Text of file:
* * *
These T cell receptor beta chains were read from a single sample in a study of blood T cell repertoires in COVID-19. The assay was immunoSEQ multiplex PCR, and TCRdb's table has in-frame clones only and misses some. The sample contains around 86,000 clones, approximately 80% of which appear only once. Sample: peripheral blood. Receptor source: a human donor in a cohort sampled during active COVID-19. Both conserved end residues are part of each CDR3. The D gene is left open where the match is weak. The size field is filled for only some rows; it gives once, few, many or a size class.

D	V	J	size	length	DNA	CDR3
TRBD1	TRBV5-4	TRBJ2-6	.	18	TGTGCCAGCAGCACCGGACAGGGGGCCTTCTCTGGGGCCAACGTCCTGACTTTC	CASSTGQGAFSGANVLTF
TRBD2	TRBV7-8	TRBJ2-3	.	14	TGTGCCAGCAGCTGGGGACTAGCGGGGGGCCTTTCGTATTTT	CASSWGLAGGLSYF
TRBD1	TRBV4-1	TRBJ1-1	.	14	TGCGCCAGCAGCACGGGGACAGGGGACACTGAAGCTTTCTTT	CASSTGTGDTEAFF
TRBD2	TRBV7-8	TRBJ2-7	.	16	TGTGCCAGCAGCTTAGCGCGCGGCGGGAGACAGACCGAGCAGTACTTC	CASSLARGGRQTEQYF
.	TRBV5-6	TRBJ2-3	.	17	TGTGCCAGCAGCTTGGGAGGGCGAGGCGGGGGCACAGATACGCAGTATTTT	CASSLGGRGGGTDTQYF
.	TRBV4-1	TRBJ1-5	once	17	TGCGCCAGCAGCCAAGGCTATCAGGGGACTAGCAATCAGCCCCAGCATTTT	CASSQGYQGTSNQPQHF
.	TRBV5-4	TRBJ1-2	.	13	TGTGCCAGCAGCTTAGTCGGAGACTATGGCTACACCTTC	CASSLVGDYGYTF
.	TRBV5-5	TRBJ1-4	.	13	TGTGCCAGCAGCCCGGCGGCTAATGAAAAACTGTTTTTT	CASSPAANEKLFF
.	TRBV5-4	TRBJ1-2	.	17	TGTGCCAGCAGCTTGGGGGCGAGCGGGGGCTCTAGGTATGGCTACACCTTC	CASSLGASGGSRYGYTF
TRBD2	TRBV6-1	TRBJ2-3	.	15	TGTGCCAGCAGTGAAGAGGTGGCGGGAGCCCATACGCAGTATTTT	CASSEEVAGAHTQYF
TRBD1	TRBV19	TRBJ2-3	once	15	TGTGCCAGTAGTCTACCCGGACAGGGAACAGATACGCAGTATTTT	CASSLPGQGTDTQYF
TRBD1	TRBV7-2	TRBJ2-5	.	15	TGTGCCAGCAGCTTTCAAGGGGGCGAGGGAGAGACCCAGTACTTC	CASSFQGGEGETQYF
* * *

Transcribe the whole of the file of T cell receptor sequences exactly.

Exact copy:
These T cell receptor beta chains were read from a single sample in a study of blood T cell repertoires in COVID-19. The assay was immunoSEQ multiplex PCR, and TCRdb's table has in-frame clones only and misses some. The sample contains around 86,000 clones, approximately 80% of which appear only once. Sample: peripheral blood. Receptor source: a human donor in a cohort sampled during active COVID-19. Both conserved end residues are part of each CDR3. The D gene is left open where the match is weak. The size field is filled for only some rows; it gives once, few, many or a size class.

D	V	J	size	length	DNA	CDR3
TRBD1	TRBV5-4	TRBJ2-6	.	18	TGTGCCAGCAGCACCGGACAGGGGGCCTTCTCTGGGGCCAACGTCCTGACTTTC	CASSTGQGAFSGANVLTF
TRBD2	TRBV7-8	TRBJ2-3	.	14	TGTGCCAGCAGCTGGGGACTAGCGGGGGGCCTTTCGTATTTT	CASSWGLAGGLSYF
TRBD1	TRBV4-1	TRBJ1-1	.	14	TGCGCCAGCAGCACGGGGACAGGGGACACTGAAGCTTTCTTT	CASSTGTGDTEAFF
TRBD2	TRBV7-8	TRBJ2-7	.	16	TGTGCCAGCAGCTTAGCGCGCGGCGGGAGACAGACCGAGCAGTACTTC	CASSLARGGRQTEQYF
.	TRBV5-6	TRBJ2-3	.	17	TGTGCCAGCAGCTTGGGAGGGCGAGGCGGGGGCACAGATACGCAGTATTTT	CASSLGGRGGGTDTQYF
.	TRBV4-1	TRBJ1-5	once	17	TGCGCCAGCAGCCAAGGCTATCAGGGGACTAGCAATCAGCCCCAGCATTTT	CASSQGYQGTSNQPQHF
.	TRBV5-4	TRBJ1-2	.	13	TGTGCCAGCAGCTTAGTCGGAGACTATGGCTACACCTTC	CASSLVGDYGYTF
.	TRBV5-5	TRBJ1-4	.	13	TGTGCCAGCAGCCCGGCGGCTAATGAAAAACTGTTTTTT	CASSPAANEKLFF
.	TRBV5-4	TRBJ1-2	.	17	TGTGCCAGCAGCTTGGGGGCGAGCGGGGGCTCTAGGTATGGCTACACCTTC	CASSLGASGGSRYGYTF
TRBD2	TRBV6-1	TRBJ2-3	.	15	TGTGCCAGCAGTGAAGAGGTGGCGGGAGCCCATACGCAGTATTTT	CASSEEVAGAHTQYF
TRBD1	TRBV19	TRBJ2-3	once	15	TGTGCCAGTAGTCTACCCGGACAGGGAACAGATACGCAGTATTTT	CASSLPGQGTDTQYF
TRBD1	TRBV7-2	TRBJ2-5	.	15	TGTGCCAGCAGCTTTCAAGGGGGCGAGGGAGAGACCCAGTACTTC	CASSFQGGEGETQYF